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4.3 out of 5 stars
4.3 out of 5 stars
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on 22 August 2010
I bought a wind-up radio that cost about £20 and it was a total waste of money. Wind-up radios are a nice idea but the effort to wind-up every few minutes means you can never really just enjoy listening. Even if you have strong arms it is still a bit too much work to wind enough to give you 20 minutes...which I never managed even once to achieve. Additionally, the sound fades very qickly on a wind-up radio and I stopped using mine very soon after I'd bought it. I was bought this radio as a gift and would recommend it to anyone who wishes to have a no-nonsense, quality radio. Having three ways to power the radio is brilliant. It has a nice tone when listening to Classic FM or talk shows such as radio 4 for example. It is simple to operate and I know I will be using this radio at my allotment, when I do the decorating, for picnics, when I cook and with earphones when I go to bed. The reception of DAB is very good. Although quite expensive to buy I think this radio will prove to be worth every penny because the cost of batteries won't be an issue. The instruction booklet is very clear too. This is not a boom box, so if you want something that can blast out very high volume then this is not for you! It's the sort of radio you want for having background chat and music as you work or play. I hope this helps you choose with confidence!
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on 9 May 2010
Almost bought the 'old' model at the same price until I read reviews, the new version is great and appears to have incorporated all the points raised by reviewers of the original model.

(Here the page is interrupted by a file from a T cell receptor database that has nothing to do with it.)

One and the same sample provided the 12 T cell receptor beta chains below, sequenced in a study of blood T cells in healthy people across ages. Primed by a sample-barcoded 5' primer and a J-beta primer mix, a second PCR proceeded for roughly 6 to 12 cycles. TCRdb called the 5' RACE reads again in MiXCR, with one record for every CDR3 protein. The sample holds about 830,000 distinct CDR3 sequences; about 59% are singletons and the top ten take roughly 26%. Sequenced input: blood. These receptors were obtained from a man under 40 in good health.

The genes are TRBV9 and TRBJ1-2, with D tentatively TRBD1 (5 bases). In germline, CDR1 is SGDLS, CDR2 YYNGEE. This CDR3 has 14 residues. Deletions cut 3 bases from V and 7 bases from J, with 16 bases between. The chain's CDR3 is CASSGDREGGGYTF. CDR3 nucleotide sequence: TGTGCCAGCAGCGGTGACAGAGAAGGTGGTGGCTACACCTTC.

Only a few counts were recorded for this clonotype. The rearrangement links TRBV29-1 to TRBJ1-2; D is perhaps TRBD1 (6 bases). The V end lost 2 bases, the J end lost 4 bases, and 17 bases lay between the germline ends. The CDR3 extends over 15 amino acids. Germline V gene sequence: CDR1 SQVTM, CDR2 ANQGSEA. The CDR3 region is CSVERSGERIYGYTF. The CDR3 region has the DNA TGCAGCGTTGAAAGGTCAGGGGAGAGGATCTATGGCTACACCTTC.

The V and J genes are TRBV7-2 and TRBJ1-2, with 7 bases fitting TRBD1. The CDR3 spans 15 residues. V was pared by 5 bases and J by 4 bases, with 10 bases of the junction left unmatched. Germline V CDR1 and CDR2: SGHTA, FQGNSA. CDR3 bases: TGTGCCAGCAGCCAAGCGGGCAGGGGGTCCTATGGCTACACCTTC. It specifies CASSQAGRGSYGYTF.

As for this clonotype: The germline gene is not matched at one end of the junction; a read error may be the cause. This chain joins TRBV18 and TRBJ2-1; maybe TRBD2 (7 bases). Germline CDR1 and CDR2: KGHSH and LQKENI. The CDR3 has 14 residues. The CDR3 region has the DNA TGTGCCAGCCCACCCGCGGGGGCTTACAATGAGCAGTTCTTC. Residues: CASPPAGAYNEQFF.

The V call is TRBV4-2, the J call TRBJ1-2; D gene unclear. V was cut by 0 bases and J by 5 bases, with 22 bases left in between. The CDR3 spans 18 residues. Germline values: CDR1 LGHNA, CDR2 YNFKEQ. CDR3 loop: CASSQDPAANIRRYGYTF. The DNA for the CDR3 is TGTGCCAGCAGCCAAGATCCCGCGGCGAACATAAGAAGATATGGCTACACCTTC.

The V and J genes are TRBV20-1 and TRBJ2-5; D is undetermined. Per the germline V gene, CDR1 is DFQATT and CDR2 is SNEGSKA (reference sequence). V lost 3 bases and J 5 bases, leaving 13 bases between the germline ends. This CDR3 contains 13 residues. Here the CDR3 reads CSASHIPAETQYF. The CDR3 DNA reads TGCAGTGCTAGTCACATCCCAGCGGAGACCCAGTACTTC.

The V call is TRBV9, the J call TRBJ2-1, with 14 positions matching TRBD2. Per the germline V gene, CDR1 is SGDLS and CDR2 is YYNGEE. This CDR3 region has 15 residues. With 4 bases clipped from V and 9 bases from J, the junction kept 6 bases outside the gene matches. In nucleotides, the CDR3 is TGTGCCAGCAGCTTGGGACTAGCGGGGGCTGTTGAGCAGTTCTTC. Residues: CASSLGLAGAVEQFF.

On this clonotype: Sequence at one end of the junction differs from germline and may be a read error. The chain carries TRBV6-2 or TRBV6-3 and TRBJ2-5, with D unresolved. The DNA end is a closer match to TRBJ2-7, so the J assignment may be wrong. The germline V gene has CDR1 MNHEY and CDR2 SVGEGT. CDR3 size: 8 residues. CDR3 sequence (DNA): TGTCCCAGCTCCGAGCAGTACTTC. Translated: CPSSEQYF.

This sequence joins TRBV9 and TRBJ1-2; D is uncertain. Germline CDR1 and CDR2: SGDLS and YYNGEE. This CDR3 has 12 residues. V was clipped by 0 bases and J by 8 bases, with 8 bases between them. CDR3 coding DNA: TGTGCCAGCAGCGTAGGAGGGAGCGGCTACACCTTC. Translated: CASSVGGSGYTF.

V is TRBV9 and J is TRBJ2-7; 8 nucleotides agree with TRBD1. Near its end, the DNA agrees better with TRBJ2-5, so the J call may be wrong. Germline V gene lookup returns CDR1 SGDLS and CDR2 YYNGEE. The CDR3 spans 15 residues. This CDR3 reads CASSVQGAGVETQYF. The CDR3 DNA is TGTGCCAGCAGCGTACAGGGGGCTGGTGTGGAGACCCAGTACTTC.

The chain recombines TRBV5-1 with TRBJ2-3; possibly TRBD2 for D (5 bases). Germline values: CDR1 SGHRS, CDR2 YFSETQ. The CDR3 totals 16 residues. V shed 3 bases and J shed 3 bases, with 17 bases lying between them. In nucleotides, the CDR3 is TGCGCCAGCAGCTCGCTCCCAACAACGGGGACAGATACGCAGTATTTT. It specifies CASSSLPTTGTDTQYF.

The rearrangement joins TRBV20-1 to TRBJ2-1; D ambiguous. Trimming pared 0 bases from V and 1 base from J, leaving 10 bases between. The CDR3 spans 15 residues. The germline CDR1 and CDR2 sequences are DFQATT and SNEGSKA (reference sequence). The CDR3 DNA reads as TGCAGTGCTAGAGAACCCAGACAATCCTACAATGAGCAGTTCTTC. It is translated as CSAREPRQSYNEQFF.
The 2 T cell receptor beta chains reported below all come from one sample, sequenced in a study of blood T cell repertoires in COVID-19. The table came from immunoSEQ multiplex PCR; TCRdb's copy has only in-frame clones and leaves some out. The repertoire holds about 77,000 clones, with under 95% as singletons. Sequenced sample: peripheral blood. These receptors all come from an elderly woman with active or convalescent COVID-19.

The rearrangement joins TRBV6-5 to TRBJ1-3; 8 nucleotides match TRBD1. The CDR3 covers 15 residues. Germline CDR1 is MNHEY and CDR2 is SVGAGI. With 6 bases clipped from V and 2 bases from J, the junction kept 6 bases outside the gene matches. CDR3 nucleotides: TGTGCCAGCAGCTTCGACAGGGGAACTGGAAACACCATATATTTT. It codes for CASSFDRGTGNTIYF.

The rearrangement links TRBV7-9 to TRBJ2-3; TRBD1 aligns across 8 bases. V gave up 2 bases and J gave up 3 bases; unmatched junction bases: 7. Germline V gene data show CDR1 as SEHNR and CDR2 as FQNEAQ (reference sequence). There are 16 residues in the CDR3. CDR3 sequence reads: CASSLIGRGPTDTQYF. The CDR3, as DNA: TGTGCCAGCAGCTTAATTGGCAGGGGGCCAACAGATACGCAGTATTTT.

Overall quality is excellent, it is simple to use, sounds great and provides almost complete flexibility as regards power supply. Battery life is exceptional, even on cloudy days or indoors when the solar panel cannot operate to full potential.

This is a replacement for our existing 'portable' DAB radio which lasts an average of six hours using six 'D' batteries.

You may think the price is a bit steep, but I am going to save a small fortune in batteries alone.

UPDATE: 15 Feb 2011.

Still like new and going strong, buying quality really pays off.
Last summer solar power kept it going with minimal mains charging.
During the winter we've used in in the conservatory mainly on mains,
but the solar capabilty came into its own when we had powercuts.
Cannot recommend highly enough.
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on 27 August 2012
I did a thorough review of all the portable digital radios on the market - their pros and cons - as I wanted to be able to listen to DAB outside whilst camping or working in the garden. I eventually chose this DAB Solar 2, mainly because of the Roberts' reputation for quality but added fun of it being solar too!.
After inserting the rechargeable batteries and leaving the device to charge for over 24 hours (more than the suggested 16), I was VERY impressed by the sound quality, neatness and simplicity in use of this great little portable radio.
I the sat outside in the midday sun( oh yes...on one of the few days we had sun) with it playing next to me whilst I read a book....but alas after 20 minutes it very disappointingly switched itself off! The solar indicator showed it still to be charging - but it was dead. I replaced the proprietary batteries with which it came with some of my own alkalines, turned the switch off Ni/MH accordingly and it jumped back into life again. I checked the proprietary batteries on my tester and it showed they were dead. Thinking it may be the built-in radio charger that was at fault, I charged the proprietary batteries in my own charger for 6 hours until they were full.
Alas, this time the radio went dead after less than 15 minutes. I checked the batteries again and it showed that two out of the three of them needed charging again. I binned them (environmentally of course)
I have since installed three 2650mA AA rechargeables from a reputable brand - and the unit has since been working perfectly for over 3 hours and still going as I write - with NO solar charging.

Final comments: